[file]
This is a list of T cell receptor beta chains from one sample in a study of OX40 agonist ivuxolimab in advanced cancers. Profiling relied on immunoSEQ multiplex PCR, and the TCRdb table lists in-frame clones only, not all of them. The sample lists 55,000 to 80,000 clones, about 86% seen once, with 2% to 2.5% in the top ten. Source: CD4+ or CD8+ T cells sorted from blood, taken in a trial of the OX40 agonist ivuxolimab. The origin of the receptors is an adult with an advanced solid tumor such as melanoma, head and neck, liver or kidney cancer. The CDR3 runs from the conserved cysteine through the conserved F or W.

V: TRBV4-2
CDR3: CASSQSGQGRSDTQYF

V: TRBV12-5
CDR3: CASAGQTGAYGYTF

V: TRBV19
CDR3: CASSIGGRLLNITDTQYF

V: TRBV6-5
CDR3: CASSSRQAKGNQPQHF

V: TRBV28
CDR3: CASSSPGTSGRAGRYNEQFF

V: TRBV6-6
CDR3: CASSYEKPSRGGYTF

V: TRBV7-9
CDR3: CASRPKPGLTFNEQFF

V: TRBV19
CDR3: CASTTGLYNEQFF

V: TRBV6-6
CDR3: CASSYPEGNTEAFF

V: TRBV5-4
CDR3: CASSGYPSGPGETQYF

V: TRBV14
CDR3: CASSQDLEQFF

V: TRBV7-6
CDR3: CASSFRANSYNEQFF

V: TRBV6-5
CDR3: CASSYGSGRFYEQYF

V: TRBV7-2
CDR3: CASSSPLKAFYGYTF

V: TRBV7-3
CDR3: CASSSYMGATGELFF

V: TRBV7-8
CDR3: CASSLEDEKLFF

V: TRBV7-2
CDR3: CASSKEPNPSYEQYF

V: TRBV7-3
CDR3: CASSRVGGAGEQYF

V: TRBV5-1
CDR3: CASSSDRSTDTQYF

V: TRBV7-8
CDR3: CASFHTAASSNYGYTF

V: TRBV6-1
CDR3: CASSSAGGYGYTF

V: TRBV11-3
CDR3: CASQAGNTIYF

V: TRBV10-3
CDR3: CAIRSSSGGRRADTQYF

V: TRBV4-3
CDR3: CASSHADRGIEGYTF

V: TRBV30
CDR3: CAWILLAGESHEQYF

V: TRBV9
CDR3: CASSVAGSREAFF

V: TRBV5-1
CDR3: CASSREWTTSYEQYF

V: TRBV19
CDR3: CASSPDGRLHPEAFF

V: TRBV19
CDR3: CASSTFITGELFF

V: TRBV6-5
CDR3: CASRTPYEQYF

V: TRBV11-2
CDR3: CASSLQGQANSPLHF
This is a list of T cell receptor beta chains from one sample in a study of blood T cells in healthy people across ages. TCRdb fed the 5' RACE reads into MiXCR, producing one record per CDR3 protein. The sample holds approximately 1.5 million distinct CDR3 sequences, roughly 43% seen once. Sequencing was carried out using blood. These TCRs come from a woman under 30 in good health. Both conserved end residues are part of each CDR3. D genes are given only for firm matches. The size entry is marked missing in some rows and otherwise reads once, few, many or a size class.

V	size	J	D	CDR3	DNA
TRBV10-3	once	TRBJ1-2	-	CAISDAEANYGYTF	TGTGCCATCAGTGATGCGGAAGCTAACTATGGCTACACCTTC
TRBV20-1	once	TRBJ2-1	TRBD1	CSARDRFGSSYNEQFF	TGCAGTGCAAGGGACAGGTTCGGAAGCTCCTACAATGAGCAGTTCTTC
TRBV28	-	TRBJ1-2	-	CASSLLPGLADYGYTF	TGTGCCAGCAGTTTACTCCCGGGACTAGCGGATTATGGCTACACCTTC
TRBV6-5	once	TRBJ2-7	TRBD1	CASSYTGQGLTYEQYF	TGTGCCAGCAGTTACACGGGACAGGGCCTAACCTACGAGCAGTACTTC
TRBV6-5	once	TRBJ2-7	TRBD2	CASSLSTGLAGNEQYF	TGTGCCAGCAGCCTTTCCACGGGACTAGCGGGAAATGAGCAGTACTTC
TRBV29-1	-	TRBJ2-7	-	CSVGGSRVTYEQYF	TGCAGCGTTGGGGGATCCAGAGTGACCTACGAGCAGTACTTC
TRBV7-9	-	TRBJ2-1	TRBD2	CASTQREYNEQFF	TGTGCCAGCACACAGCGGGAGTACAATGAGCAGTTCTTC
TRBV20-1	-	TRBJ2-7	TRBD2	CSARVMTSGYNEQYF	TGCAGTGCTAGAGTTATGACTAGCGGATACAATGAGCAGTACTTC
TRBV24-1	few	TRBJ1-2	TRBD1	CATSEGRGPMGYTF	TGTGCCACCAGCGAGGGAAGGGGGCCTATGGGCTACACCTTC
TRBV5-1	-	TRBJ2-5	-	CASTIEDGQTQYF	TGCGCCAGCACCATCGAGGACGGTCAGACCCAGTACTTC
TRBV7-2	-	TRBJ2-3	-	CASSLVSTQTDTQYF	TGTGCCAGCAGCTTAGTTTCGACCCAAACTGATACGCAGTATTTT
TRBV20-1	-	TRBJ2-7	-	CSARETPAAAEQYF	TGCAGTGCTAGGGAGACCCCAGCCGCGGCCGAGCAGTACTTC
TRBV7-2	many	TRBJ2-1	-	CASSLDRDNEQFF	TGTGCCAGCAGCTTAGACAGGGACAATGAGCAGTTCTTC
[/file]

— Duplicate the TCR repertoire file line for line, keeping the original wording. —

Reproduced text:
This is a list of T cell receptor beta chains from one sample in a study of OX40 agonist ivuxolimab in advanced cancers. Profiling relied on immunoSEQ multiplex PCR, and the TCRdb table lists in-frame clones only, not all of them. The sample lists 55,000 to 80,000 clones, about 86% seen once, with 2% to 2.5% in the top ten. Source: CD4+ or CD8+ T cells sorted from blood, taken in a trial of the OX40 agonist ivuxolimab. The origin of the receptors is an adult with an advanced solid tumor such as melanoma, head and neck, liver or kidney cancer. The CDR3 runs from the conserved cysteine through the conserved F or W.

V: TRBV4-2
CDR3: CASSQSGQGRSDTQYF

V: TRBV12-5
CDR3: CASAGQTGAYGYTF

V: TRBV19
CDR3: CASSIGGRLLNITDTQYF

V: TRBV6-5
CDR3: CASSSRQAKGNQPQHF

V: TRBV28
CDR3: CASSSPGTSGRAGRYNEQFF

V: TRBV6-6
CDR3: CASSYEKPSRGGYTF

V: TRBV7-9
CDR3: CASRPKPGLTFNEQFF

V: TRBV19
CDR3: CASTTGLYNEQFF

V: TRBV6-6
CDR3: CASSYPEGNTEAFF

V: TRBV5-4
CDR3: CASSGYPSGPGETQYF

V: TRBV14
CDR3: CASSQDLEQFF

V: TRBV7-6
CDR3: CASSFRANSYNEQFF

V: TRBV6-5
CDR3: CASSYGSGRFYEQYF

V: TRBV7-2
CDR3: CASSSPLKAFYGYTF

V: TRBV7-3
CDR3: CASSSYMGATGELFF

V: TRBV7-8
CDR3: CASSLEDEKLFF

V: TRBV7-2
CDR3: CASSKEPNPSYEQYF

V: TRBV7-3
CDR3: CASSRVGGAGEQYF

V: TRBV5-1
CDR3: CASSSDRSTDTQYF

V: TRBV7-8
CDR3: CASFHTAASSNYGYTF

V: TRBV6-1
CDR3: CASSSAGGYGYTF

V: TRBV11-3
CDR3: CASQAGNTIYF

V: TRBV10-3
CDR3: CAIRSSSGGRRADTQYF

V: TRBV4-3
CDR3: CASSHADRGIEGYTF

V: TRBV30
CDR3: CAWILLAGESHEQYF

V: TRBV9
CDR3: CASSVAGSREAFF

V: TRBV5-1
CDR3: CASSREWTTSYEQYF

V: TRBV19
CDR3: CASSPDGRLHPEAFF

V: TRBV19
CDR3: CASSTFITGELFF

V: TRBV6-5
CDR3: CASRTPYEQYF

V: TRBV11-2
CDR3: CASSLQGQANSPLHF
This is a list of T cell receptor beta chains from one sample in a study of blood T cells in healthy people across ages. TCRdb fed the 5' RACE reads into MiXCR, producing one record per CDR3 protein. The sample holds approximately 1.5 million distinct CDR3 sequences, roughly 43% seen once. Sequencing was carried out using blood. These TCRs come from a woman under 30 in good health. Both conserved end residues are part of each CDR3. D genes are given only for firm matches. The size entry is marked missing in some rows and otherwise reads once, few, many or a size class.

V	size	J	D	CDR3	DNA
TRBV10-3	once	TRBJ1-2	-	CAISDAEANYGYTF	TGTGCCATCAGTGATGCGGAAGCTAACTATGGCTACACCTTC
TRBV20-1	once	TRBJ2-1	TRBD1	CSARDRFGSSYNEQFF	TGCAGTGCAAGGGACAGGTTCGGAAGCTCCTACAATGAGCAGTTCTTC
TRBV28	-	TRBJ1-2	-	CASSLLPGLADYGYTF	TGTGCCAGCAGTTTACTCCCGGGACTAGCGGATTATGGCTACACCTTC
TRBV6-5	once	TRBJ2-7	TRBD1	CASSYTGQGLTYEQYF	TGTGCCAGCAGTTACACGGGACAGGGCCTAACCTACGAGCAGTACTTC
TRBV6-5	once	TRBJ2-7	TRBD2	CASSLSTGLAGNEQYF	TGTGCCAGCAGCCTTTCCACGGGACTAGCGGGAAATGAGCAGTACTTC
TRBV29-1	-	TRBJ2-7	-	CSVGGSRVTYEQYF	TGCAGCGTTGGGGGATCCAGAGTGACCTACGAGCAGTACTTC
TRBV7-9	-	TRBJ2-1	TRBD2	CASTQREYNEQFF	TGTGCCAGCACACAGCGGGAGTACAATGAGCAGTTCTTC
TRBV20-1	-	TRBJ2-7	TRBD2	CSARVMTSGYNEQYF	TGCAGTGCTAGAGTTATGACTAGCGGATACAATGAGCAGTACTTC
TRBV24-1	few	TRBJ1-2	TRBD1	CATSEGRGPMGYTF	TGTGCCACCAGCGAGGGAAGGGGGCCTATGGGCTACACCTTC
TRBV5-1	-	TRBJ2-5	-	CASTIEDGQTQYF	TGCGCCAGCACCATCGAGGACGGTCAGACCCAGTACTTC
TRBV7-2	-	TRBJ2-3	-	CASSLVSTQTDTQYF	TGTGCCAGCAGCTTAGTTTCGACCCAAACTGATACGCAGTATTTT
TRBV20-1	-	TRBJ2-7	-	CSARETPAAAEQYF	TGCAGTGCTAGGGAGACCCCAGCCGCGGCCGAGCAGTACTTC
TRBV7-2	many	TRBJ2-1	-	CASSLDRDNEQFF	TGTGCCAGCAGCTTAGACAGGGACAATGAGCAGTTCTTC